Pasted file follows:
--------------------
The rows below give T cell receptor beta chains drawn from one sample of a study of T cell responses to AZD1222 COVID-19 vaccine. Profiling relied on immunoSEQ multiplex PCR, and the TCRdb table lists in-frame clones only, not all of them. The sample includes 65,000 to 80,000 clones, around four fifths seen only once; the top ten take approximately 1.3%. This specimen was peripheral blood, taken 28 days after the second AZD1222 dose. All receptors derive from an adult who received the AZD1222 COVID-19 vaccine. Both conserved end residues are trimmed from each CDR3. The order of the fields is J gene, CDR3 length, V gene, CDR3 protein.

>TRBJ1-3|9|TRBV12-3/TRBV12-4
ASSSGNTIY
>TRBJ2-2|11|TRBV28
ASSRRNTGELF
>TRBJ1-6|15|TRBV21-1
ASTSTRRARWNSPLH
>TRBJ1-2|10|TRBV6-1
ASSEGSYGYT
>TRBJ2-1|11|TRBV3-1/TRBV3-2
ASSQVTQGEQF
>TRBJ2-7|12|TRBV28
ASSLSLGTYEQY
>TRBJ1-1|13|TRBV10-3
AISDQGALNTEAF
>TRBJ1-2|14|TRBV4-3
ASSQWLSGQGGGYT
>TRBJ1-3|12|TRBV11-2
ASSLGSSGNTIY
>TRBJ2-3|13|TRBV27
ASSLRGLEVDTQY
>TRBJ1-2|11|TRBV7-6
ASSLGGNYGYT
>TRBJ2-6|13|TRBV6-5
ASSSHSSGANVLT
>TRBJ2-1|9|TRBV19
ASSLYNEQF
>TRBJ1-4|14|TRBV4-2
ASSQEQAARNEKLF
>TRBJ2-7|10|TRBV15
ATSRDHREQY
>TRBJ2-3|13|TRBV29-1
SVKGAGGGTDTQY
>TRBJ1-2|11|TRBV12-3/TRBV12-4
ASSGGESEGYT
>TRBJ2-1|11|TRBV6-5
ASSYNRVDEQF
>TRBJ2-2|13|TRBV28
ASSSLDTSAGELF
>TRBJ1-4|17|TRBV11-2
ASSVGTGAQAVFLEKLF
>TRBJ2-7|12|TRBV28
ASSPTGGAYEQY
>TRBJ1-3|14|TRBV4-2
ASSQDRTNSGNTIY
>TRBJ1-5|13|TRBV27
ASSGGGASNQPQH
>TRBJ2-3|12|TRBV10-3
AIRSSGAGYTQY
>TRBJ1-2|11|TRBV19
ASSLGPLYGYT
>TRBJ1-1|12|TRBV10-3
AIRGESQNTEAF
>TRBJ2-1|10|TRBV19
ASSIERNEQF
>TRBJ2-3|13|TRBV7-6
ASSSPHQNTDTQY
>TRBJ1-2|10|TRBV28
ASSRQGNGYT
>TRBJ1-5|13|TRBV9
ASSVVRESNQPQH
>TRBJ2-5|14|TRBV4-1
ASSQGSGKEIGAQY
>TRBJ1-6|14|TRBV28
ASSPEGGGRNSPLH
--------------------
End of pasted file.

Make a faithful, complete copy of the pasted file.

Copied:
The rows below give T cell receptor beta chains drawn from one sample of a study of T cell responses to AZD1222 COVID-19 vaccine. Profiling relied on immunoSEQ multiplex PCR, and the TCRdb table lists in-frame clones only, not all of them. The sample includes 65,000 to 80,000 clones, around four fifths seen only once; the top ten take approximately 1.3%. This specimen was peripheral blood, taken 28 days after the second AZD1222 dose. All receptors derive from an adult who received the AZD1222 COVID-19 vaccine. Both conserved end residues are trimmed from each CDR3. The order of the fields is J gene, CDR3 length, V gene, CDR3 protein.

>TRBJ1-3|9|TRBV12-3/TRBV12-4
ASSSGNTIY
>TRBJ2-2|11|TRBV28
ASSRRNTGELF
>TRBJ1-6|15|TRBV21-1
ASTSTRRARWNSPLH
>TRBJ1-2|10|TRBV6-1
ASSEGSYGYT
>TRBJ2-1|11|TRBV3-1/TRBV3-2
ASSQVTQGEQF
>TRBJ2-7|12|TRBV28
ASSLSLGTYEQY
>TRBJ1-1|13|TRBV10-3
AISDQGALNTEAF
>TRBJ1-2|14|TRBV4-3
ASSQWLSGQGGGYT
>TRBJ1-3|12|TRBV11-2
ASSLGSSGNTIY
>TRBJ2-3|13|TRBV27
ASSLRGLEVDTQY
>TRBJ1-2|11|TRBV7-6
ASSLGGNYGYT
>TRBJ2-6|13|TRBV6-5
ASSSHSSGANVLT
>TRBJ2-1|9|TRBV19
ASSLYNEQF
>TRBJ1-4|14|TRBV4-2
ASSQEQAARNEKLF
>TRBJ2-7|10|TRBV15
ATSRDHREQY
>TRBJ2-3|13|TRBV29-1
SVKGAGGGTDTQY
>TRBJ1-2|11|TRBV12-3/TRBV12-4
ASSGGESEGYT
>TRBJ2-1|11|TRBV6-5
ASSYNRVDEQF
>TRBJ2-2|13|TRBV28
ASSSLDTSAGELF
>TRBJ1-4|17|TRBV11-2
ASSVGTGAQAVFLEKLF
>TRBJ2-7|12|TRBV28
ASSPTGGAYEQY
>TRBJ1-3|14|TRBV4-2
ASSQDRTNSGNTIY
>TRBJ1-5|13|TRBV27
ASSGGGASNQPQH
>TRBJ2-3|12|TRBV10-3
AIRSSGAGYTQY
>TRBJ1-2|11|TRBV19
ASSLGPLYGYT
>TRBJ1-1|12|TRBV10-3
AIRGESQNTEAF
>TRBJ2-1|10|TRBV19
ASSIERNEQF
>TRBJ2-3|13|TRBV7-6
ASSSPHQNTDTQY
>TRBJ1-2|10|TRBV28
ASSRQGNGYT
>TRBJ1-5|13|TRBV9
ASSVVRESNQPQH
>TRBJ2-5|14|TRBV4-1
ASSQGSGKEIGAQY
>TRBJ1-6|14|TRBV28
ASSPEGGGRNSPLH